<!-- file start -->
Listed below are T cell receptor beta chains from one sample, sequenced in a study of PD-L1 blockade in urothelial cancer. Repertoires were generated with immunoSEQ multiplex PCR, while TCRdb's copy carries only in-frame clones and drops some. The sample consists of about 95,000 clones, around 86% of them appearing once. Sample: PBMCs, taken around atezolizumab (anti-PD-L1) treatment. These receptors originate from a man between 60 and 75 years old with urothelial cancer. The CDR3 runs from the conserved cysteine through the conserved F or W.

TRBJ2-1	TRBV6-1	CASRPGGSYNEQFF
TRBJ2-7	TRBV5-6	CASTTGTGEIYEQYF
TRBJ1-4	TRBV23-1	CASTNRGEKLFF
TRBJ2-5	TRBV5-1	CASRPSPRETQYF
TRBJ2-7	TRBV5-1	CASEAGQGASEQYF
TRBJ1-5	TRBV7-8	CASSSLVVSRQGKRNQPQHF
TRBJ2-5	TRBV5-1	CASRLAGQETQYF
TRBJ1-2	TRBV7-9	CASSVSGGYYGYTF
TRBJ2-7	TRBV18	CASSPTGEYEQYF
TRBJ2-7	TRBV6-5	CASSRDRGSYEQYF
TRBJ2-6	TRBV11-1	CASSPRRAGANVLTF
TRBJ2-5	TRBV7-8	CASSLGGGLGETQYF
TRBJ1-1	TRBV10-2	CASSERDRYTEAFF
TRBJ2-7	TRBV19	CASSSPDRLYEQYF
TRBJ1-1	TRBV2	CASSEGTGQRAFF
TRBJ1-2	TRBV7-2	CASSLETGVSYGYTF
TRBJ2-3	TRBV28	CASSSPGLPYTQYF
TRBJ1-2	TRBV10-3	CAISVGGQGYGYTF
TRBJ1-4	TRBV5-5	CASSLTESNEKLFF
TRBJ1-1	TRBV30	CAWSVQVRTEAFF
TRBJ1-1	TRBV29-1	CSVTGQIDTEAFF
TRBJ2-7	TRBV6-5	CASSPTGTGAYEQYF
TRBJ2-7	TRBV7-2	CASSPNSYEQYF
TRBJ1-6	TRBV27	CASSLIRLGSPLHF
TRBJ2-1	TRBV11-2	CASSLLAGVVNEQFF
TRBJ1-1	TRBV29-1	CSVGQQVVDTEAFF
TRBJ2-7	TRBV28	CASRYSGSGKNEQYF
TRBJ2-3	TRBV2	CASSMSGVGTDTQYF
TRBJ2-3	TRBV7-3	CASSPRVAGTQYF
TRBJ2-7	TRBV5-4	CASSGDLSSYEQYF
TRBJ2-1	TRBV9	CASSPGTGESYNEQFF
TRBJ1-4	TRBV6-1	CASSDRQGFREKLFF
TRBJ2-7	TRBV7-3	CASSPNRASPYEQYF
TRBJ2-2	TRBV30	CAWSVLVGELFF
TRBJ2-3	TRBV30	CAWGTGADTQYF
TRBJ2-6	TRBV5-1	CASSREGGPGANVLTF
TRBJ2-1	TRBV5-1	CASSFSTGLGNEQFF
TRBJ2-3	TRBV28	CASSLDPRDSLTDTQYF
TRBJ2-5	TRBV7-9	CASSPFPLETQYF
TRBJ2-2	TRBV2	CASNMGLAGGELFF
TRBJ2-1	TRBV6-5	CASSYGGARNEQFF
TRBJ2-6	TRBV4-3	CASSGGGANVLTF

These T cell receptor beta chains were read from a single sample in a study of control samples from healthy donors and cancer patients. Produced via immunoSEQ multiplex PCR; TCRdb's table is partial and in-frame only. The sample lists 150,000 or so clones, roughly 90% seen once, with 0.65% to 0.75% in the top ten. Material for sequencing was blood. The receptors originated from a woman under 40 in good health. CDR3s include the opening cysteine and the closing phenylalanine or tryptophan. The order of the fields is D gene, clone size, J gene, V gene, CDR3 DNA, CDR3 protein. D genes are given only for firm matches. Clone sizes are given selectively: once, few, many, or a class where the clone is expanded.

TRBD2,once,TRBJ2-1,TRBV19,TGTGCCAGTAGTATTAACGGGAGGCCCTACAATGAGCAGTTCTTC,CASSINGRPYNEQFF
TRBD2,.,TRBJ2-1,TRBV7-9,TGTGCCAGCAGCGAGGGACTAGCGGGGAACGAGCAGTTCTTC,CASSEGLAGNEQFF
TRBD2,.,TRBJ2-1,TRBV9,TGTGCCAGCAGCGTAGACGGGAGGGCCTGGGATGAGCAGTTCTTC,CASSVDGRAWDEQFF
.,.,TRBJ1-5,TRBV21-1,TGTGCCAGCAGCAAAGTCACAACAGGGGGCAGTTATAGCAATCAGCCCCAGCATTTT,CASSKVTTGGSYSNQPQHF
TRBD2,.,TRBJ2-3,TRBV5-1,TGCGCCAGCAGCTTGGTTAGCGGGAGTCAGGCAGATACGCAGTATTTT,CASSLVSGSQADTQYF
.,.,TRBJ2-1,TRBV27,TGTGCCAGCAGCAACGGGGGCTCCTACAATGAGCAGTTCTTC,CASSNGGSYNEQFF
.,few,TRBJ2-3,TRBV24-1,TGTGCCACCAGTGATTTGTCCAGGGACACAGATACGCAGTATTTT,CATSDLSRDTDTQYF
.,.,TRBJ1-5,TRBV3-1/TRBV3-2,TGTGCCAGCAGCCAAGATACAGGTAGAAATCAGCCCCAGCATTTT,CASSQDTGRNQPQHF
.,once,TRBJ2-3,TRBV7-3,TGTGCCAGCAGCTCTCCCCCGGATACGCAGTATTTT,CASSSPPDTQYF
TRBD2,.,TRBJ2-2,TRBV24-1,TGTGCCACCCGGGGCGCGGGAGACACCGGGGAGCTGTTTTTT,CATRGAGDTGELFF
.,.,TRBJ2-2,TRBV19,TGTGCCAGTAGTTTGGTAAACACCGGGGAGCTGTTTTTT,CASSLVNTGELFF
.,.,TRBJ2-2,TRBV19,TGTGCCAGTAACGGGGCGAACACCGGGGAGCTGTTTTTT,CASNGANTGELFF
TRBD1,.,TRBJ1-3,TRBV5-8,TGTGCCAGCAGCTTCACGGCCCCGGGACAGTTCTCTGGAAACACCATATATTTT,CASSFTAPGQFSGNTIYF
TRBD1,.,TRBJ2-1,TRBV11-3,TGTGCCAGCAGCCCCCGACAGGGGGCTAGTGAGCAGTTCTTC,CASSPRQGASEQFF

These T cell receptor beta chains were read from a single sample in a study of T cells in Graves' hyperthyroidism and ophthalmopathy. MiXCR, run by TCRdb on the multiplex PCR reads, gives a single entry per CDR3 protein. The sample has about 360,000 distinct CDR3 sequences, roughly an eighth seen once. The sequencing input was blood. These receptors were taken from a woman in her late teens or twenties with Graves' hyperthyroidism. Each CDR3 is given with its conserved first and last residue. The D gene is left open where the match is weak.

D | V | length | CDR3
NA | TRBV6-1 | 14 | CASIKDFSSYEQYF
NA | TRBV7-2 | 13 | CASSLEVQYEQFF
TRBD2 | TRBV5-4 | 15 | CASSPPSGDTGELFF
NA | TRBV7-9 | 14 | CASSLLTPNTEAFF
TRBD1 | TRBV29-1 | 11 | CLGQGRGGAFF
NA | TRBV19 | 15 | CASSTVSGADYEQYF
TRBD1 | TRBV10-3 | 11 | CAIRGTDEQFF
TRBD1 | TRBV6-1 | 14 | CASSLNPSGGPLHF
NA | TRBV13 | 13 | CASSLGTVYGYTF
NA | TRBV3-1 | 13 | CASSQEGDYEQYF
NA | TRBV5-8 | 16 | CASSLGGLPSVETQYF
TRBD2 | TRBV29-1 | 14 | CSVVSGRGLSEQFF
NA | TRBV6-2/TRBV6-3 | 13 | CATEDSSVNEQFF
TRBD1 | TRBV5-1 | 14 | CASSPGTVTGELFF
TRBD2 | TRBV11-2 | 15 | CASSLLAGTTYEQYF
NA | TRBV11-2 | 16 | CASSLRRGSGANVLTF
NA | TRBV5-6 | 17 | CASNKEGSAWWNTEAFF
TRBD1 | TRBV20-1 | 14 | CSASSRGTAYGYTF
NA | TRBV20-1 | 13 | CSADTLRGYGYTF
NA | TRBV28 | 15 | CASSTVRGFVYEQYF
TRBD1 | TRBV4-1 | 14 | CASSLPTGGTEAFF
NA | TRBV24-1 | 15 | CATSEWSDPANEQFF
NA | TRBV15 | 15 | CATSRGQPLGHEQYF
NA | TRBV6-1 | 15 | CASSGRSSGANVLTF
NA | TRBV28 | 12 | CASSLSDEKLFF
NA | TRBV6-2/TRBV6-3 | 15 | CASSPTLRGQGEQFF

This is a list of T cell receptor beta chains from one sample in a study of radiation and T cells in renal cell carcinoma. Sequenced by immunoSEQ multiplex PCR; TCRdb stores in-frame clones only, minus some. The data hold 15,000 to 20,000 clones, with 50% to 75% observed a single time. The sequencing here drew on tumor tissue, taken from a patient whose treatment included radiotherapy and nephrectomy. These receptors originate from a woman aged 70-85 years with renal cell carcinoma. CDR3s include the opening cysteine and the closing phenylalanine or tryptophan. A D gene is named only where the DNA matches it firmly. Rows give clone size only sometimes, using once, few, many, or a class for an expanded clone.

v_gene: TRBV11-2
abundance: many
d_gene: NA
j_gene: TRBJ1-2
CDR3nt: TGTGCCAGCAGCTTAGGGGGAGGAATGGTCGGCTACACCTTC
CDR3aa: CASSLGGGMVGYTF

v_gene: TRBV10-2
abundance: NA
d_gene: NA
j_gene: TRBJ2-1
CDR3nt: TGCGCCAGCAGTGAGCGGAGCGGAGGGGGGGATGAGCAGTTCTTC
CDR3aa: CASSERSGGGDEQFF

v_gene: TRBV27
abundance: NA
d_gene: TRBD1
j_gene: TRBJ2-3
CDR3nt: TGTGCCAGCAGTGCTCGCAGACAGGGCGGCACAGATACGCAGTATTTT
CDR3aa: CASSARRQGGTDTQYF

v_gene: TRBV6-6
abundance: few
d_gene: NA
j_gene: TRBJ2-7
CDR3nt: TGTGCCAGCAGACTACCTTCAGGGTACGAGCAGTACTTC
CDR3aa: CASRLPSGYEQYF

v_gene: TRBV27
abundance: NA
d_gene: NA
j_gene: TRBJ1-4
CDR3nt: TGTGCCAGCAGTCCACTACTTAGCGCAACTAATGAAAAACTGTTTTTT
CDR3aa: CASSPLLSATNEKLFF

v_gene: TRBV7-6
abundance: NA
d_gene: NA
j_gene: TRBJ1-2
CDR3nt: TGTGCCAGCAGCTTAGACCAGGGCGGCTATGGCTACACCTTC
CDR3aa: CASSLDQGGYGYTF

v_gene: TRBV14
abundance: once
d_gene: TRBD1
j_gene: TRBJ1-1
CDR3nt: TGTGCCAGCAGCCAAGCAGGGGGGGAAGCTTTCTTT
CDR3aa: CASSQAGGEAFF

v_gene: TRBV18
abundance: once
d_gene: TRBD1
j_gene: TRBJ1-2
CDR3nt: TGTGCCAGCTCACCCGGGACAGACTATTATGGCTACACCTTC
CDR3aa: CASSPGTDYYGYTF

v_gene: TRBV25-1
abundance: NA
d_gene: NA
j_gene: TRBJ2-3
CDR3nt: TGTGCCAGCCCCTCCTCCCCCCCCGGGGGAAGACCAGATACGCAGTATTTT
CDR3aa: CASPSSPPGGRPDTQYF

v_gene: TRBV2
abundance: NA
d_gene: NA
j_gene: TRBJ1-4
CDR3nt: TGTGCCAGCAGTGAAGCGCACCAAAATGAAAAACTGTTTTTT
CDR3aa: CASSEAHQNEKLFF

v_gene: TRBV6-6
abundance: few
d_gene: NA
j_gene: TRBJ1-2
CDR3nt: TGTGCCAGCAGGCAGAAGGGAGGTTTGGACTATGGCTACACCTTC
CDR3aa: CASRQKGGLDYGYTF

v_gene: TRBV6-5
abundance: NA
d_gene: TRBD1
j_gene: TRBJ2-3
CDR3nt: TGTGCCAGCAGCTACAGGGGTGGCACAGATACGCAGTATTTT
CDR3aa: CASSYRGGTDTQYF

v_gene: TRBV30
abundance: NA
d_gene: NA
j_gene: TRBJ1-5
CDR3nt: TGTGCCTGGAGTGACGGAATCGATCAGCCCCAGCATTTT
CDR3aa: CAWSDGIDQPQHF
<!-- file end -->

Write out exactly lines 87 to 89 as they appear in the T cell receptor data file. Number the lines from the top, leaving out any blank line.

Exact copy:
This is a list of T cell receptor beta chains from one sample in a study of radiation and T cells in renal cell carcinoma. Sequenced by immunoSEQ multiplex PCR; TCRdb stores in-frame clones only, minus some. The data hold 15,000 to 20,000 clones, with 50% to 75% observed a single time. The sequencing here drew on tumor tissue, taken from a patient whose treatment included radiotherapy and nephrectomy. These receptors originate from a woman aged 70-85 years with renal cell carcinoma. CDR3s include the opening cysteine and the closing phenylalanine or tryptophan. A D gene is named only where the DNA matches it firmly. Rows give clone size only sometimes, using once, few, many, or a class for an expanded clone.

v_gene: TRBV11-2
abundance: many